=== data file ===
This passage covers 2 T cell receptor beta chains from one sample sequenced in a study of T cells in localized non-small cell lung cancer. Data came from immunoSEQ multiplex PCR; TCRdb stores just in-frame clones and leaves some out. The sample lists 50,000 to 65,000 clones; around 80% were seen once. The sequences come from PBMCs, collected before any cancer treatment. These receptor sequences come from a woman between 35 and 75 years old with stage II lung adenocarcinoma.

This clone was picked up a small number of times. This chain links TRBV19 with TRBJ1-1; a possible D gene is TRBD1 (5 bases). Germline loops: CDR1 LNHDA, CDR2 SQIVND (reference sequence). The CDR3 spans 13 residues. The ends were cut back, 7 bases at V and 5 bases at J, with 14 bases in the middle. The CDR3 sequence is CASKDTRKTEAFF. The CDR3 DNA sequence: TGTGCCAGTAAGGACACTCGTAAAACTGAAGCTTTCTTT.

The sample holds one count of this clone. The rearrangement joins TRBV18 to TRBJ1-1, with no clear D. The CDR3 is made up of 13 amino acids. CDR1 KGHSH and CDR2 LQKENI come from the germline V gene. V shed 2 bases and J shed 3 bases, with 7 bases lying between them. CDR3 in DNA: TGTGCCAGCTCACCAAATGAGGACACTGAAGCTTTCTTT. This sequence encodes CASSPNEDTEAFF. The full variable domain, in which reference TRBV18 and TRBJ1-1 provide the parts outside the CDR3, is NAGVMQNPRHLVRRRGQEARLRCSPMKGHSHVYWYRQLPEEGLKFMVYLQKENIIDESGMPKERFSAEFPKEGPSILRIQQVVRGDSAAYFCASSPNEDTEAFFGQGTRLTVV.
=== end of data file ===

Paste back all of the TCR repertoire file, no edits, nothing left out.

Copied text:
This passage covers 2 T cell receptor beta chains from one sample sequenced in a study of T cells in localized non-small cell lung cancer. Data came from immunoSEQ multiplex PCR; TCRdb stores just in-frame clones and leaves some out. The sample lists 50,000 to 65,000 clones; around 80% were seen once. The sequences come from PBMCs, collected before any cancer treatment. These receptor sequences come from a woman between 35 and 75 years old with stage II lung adenocarcinoma.

This clone was picked up a small number of times. This chain links TRBV19 with TRBJ1-1; a possible D gene is TRBD1 (5 bases). Germline loops: CDR1 LNHDA, CDR2 SQIVND (reference sequence). The CDR3 spans 13 residues. The ends were cut back, 7 bases at V and 5 bases at J, with 14 bases in the middle. The CDR3 sequence is CASKDTRKTEAFF. The CDR3 DNA sequence: TGTGCCAGTAAGGACACTCGTAAAACTGAAGCTTTCTTT.

The sample holds one count of this clone. The rearrangement joins TRBV18 to TRBJ1-1, with no clear D. The CDR3 is made up of 13 amino acids. CDR1 KGHSH and CDR2 LQKENI come from the germline V gene. V shed 2 bases and J shed 3 bases, with 7 bases lying between them. CDR3 in DNA: TGTGCCAGCTCACCAAATGAGGACACTGAAGCTTTCTTT. This sequence encodes CASSPNEDTEAFF. The full variable domain, in which reference TRBV18 and TRBJ1-1 provide the parts outside the CDR3, is NAGVMQNPRHLVRRRGQEARLRCSPMKGHSHVYWYRQLPEEGLKFMVYLQKENIIDESGMPKERFSAEFPKEGPSILRIQQVVRGDSAAYFCASSPNEDTEAFFGQGTRLTVV.